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Climate change could put 100 million more people in poverty by 2030 – World Bank

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World BankAccording to a recent World Bank report, there could be at least 100 million more people in poverty by 2030 due to climate change and its impact on agriculture, especially in South Asia and sub-Saharan Africa, the most vulnerable region.

The report “Shock Waves: Managing the Impacts of Climate Change on Poverty” says: “Without climate-informed development, 43 million more people – most of them in Ethiopia, Nigeria, Tanzania, Angola and Uganda – could fall into extreme poverty by 2030, largely as a result of lower crop yields and higher food prices, and the health impacts of climate change”

It says that poor people are already at high risk than the average population, from climate-related shocks which could wipe out hard-won gains and drive people back into poverty, including crop failure from reduced rainfall, food price hikes after extreme weather events, and increased incidence of diseases after heat waves and floods.

The World Bank estimates that the impact of climate change on food prices in Africa could be as high as 12 percent in 2030 and 70 percent by 2080, from possible global crop yield losses, estimated at 5 per cent by 2030 and 30 per cent by 2080.

A statement issued by the Bank said that for the 52 countries where data was available, 85 percent of the population live in countries where poor people are more exposed to drought than the average population, and live where food production is expected to decrease because of climate change.

The Bank also believes higher incidence of malaria, diarrhea and stunting could be possible accompanying health effects.

The report calls for development efforts that improve the resilience of poor people, such as strengthening social safety nets and universal health coverage, along with climate-specific measures to help cope with a changing climate, such as upgraded flood defenses, early warning systems and climate-resistant crops.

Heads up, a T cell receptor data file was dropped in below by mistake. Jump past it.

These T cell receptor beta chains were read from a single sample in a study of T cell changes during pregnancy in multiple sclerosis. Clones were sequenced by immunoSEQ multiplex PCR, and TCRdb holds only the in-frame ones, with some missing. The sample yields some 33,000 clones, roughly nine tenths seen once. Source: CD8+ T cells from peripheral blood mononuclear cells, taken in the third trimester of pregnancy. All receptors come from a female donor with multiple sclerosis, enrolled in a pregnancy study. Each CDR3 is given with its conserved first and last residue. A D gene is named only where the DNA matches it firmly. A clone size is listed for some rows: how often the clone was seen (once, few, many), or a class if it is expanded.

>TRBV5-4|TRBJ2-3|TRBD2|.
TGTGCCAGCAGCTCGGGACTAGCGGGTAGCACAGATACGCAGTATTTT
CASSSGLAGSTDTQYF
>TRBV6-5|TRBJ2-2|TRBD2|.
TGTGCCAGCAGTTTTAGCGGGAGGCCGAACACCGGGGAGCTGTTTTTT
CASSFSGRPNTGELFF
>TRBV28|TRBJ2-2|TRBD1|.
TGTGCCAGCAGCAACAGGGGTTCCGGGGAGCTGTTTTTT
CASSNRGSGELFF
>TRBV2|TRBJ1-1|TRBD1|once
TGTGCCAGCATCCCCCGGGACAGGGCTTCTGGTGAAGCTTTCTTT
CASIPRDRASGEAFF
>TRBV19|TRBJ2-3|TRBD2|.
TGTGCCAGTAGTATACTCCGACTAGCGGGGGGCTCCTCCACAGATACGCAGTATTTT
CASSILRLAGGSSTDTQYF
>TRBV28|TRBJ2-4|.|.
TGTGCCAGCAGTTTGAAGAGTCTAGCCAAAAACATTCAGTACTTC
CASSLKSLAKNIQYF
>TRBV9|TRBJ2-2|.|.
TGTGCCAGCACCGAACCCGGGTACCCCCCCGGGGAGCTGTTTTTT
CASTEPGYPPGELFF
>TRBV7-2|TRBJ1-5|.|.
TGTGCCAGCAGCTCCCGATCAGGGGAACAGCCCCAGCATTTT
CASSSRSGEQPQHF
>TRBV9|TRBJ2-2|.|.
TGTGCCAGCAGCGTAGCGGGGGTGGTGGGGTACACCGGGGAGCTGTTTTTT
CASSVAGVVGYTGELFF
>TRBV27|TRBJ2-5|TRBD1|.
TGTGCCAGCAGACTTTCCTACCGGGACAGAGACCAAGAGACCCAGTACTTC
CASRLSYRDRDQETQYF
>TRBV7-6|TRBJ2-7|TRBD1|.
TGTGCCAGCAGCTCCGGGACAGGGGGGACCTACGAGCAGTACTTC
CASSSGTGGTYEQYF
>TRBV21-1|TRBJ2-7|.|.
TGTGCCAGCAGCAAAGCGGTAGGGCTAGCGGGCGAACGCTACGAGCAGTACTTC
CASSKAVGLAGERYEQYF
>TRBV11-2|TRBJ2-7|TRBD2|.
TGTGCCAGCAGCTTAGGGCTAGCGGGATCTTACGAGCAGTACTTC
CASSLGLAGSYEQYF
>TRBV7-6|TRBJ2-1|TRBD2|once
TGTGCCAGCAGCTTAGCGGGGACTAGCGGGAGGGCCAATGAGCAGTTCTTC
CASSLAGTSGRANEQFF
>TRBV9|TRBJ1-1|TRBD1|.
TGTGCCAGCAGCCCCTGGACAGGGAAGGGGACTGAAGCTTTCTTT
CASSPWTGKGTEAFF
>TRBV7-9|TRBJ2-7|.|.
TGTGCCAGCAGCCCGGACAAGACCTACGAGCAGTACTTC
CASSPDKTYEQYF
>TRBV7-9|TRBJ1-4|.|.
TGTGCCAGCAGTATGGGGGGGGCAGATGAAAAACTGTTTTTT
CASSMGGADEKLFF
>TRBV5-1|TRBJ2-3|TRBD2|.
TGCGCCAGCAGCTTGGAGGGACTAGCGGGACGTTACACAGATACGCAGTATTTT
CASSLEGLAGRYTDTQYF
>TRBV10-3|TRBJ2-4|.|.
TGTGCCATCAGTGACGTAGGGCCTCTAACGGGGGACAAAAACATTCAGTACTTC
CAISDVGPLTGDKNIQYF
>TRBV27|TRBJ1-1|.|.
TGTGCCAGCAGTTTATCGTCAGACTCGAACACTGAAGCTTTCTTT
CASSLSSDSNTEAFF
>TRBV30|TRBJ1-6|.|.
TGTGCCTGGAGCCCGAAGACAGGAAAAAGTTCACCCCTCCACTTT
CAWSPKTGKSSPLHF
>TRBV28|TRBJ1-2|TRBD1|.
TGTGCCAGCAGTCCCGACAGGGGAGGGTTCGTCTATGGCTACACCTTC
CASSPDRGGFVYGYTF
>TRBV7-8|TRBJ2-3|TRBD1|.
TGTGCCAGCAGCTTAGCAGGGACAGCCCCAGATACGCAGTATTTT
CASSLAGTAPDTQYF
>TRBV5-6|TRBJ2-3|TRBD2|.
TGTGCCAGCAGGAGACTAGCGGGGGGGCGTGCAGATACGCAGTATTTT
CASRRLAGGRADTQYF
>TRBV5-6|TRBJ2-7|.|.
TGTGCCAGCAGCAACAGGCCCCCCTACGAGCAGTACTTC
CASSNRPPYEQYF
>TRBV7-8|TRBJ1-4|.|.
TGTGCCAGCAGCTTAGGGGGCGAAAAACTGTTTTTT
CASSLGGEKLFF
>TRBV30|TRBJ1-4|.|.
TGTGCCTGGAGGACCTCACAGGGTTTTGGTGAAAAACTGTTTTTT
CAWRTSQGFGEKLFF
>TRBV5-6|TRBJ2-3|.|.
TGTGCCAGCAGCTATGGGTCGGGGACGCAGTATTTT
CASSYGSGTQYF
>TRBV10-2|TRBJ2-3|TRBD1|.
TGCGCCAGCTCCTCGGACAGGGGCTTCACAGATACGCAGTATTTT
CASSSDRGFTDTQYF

It also says a reduction in greenhouse gas emissions is needed to remove the long-term threat that climate change poses for poverty reduction but such mitigation efforts should be designed to ensure that they do not burden the poor.

“For example, the savings from eliminating fossil fuel subsidies could be reinvested in assistance schemes to help poor families cope with higher fuel costs.”

It notes that international support will be necessary to accomplish many of these measures, especially for investments with high upfront costs.

The report also reviews successful policy solutions to suggest that good development can protect the poor from shocks.

“For example, when droughts in Ethiopia caused food shortages in 2011, the government-run Productive Safety Net Program reduced the impact on poor people and poverty by quickly expanding coverage from 6.5 million people to 9.6 million and by increasing the duration of benefits from six to nine months per year. In Uganda, the combination of new crop varieties and extension visits has boosted household agricultural income by 16 per cent”, the Bank said.

By Emmanuel Odonkor

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